Day: October 24, 2011
Providence gets to enjoy an extraordinary opportunity to celebrate Christmas with an Irish twist this year. Keith and Kristyn Getty and their band will be with our choir and orchestra for two concerts on December 11. Hope you enjoy this video and start anticipating the time we will have with them!
Into every life, some rain must fall.
All of us are familiar with that simple statement, or at least fully acquainted with the truth it expresses! Bad news, tough times and difficult circumstances come into our lives from time to time. No one is exempt entirely, and truth be told, some seem to experience more than their share. How do we as followers of Christ respond to these trials? What does our response say about what it means to trust Him and give thanks in and for all things? Like the prophet Habakkuk reminds us, even when the wheels appear to be falling off, “yet I will exult in the Lord, I will rejoice in the God of my salvation” (Habakkuk 3:18).
So I have been trying to process how differently people work through those times when life gets harder, when the events of the day make you step back and regroup. Although there are many shades of difference, the primary reactions I see fall into just a few categories: anger, anxiety, paralysis, resignation and assurance.
Anger usually stems from a sense that we have a right not to have troubles come our way and resent it when they do–not exactly a reaction that honors the Lord and trusts that He is still in control.
Anxiety seems to be the most dominant response as people begin to dream up all kinds of awful possible scenarios that could flow out of the troubles–again, not a reaction that demonstrates trust in the Lord.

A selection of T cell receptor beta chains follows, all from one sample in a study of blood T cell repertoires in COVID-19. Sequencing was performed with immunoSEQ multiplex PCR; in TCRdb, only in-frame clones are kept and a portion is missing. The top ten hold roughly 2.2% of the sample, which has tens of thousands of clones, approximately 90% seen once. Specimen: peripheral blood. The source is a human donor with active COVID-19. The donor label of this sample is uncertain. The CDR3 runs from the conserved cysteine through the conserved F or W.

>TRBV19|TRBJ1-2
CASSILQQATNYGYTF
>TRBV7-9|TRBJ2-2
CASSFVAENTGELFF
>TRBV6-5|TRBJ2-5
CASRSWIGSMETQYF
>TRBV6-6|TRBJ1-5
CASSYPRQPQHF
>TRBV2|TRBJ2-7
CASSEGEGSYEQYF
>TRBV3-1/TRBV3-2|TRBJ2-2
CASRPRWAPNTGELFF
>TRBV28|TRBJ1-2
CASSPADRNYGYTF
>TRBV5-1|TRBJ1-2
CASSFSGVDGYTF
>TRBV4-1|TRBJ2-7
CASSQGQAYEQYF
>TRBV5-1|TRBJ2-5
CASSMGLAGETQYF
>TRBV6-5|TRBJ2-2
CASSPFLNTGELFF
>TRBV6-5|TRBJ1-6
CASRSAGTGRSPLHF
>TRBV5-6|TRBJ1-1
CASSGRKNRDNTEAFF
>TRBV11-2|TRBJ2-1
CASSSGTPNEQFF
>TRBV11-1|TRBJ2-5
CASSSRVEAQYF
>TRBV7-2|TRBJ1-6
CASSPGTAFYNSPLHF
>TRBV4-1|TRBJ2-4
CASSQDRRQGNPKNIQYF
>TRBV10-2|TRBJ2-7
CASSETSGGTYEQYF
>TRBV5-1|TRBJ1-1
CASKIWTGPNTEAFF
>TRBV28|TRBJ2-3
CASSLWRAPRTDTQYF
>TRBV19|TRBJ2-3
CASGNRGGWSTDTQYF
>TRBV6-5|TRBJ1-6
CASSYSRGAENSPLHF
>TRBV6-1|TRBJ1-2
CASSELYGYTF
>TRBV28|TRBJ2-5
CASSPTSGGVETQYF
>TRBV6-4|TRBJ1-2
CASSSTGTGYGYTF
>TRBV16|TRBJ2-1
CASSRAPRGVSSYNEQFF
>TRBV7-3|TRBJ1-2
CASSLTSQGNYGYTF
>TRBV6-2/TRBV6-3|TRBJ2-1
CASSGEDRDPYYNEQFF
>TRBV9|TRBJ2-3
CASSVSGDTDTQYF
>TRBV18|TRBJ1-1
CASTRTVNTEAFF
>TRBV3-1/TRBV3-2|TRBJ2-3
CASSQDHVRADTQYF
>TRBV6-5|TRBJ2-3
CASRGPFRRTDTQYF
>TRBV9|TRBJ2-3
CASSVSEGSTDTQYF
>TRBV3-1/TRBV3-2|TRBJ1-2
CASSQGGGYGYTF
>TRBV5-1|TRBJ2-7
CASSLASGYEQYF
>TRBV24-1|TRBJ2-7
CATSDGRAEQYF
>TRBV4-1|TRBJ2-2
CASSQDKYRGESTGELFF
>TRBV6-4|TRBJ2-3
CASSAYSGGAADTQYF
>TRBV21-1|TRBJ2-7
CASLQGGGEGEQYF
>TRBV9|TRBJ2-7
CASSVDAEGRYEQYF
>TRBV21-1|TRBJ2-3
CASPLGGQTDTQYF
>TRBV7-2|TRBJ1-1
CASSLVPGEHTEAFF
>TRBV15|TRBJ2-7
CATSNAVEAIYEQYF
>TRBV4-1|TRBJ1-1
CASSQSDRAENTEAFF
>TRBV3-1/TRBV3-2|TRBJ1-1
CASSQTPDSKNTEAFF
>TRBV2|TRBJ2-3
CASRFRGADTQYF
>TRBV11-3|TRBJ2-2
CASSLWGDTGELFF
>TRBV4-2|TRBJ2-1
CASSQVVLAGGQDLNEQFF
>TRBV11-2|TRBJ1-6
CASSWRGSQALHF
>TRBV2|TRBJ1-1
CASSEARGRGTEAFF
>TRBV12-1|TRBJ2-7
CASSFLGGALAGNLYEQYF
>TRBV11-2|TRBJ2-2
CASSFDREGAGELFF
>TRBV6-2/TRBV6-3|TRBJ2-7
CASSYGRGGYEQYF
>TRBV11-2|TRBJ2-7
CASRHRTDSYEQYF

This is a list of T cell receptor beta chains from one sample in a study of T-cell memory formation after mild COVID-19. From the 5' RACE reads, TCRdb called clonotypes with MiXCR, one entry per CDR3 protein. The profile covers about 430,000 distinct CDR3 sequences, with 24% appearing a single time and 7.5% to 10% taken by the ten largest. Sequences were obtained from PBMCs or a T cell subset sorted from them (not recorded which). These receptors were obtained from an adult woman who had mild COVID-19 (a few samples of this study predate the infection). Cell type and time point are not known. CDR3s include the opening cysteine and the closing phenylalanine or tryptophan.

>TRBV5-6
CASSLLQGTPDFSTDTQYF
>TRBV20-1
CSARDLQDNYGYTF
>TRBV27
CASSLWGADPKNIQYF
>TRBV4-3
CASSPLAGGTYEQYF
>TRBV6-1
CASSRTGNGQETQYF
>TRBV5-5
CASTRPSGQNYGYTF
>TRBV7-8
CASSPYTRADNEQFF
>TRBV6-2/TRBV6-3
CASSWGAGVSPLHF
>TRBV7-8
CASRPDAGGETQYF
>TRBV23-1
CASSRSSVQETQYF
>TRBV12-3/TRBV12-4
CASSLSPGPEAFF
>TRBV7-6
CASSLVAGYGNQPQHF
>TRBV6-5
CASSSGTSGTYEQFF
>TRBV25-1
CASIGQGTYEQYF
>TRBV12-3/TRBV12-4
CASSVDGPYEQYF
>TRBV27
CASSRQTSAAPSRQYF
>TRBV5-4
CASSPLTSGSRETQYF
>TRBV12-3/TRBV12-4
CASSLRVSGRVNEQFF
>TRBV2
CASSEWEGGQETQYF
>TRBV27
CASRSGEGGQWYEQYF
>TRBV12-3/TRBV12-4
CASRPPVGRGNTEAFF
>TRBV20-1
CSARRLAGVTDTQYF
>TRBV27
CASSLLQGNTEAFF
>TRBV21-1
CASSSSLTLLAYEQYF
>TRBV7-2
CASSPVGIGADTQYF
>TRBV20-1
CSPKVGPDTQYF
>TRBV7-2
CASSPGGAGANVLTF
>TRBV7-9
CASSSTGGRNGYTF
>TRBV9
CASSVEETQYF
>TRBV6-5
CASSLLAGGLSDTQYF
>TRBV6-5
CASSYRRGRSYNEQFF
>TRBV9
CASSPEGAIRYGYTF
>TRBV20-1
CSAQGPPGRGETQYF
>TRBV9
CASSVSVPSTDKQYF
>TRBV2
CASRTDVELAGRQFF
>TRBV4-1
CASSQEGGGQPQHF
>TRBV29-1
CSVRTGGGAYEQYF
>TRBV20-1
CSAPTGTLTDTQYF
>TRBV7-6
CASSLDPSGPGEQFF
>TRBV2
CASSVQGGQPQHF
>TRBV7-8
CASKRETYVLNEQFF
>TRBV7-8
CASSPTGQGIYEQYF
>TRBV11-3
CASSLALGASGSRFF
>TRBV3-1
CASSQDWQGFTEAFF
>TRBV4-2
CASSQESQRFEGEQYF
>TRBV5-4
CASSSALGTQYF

Paralysis often grips those who react emotionally and find themselves consumed with fears and tears that trap them in an emotional box that prevents them from moving forward for indeterminate periods of time–hardly a healthy way to deal with trouble!
Resignation gives the appearance of trust but actually only disguises an unbelieving fatalistic perspective, a cover-up and suppression of emotions, or a numb indifference cultivated through years of coping with life in a fallen world–not an honest reaction but one which tries to present a facade of trust when in fact it simply covers a view of God that assumes He cannot really be counted on to prevail in a fallen world.
Assurance arises from a view of trouble that rests in confidence that God is now and has always been in complete control, or as one friend said recently, “He is God and knows stuff you don’t!”–and the evidence that this assurance is real, not just another version of resignation is the presence of peace and joy in the middle of the storm.
Trouble will always be just around the corner in a fallen world. Unwanted surprises will always await us just when we would prefer smooth seas. But how we react speaks volumes about the character of Christ in us. “Blessed assurance, Jesus is mine,” should be the reaction we aspire to have in and through all circumstances as we rise up rejoicing, confident that we can know that God knows best and can be trusted–no matter what we see, He sees the end He has in mind and is faithfully working toward that end. We can know that the end result of our trials and troubles will be His glory and our good. And that is sufficient for us to be assured, confident, peaceful and joyful whatever may come!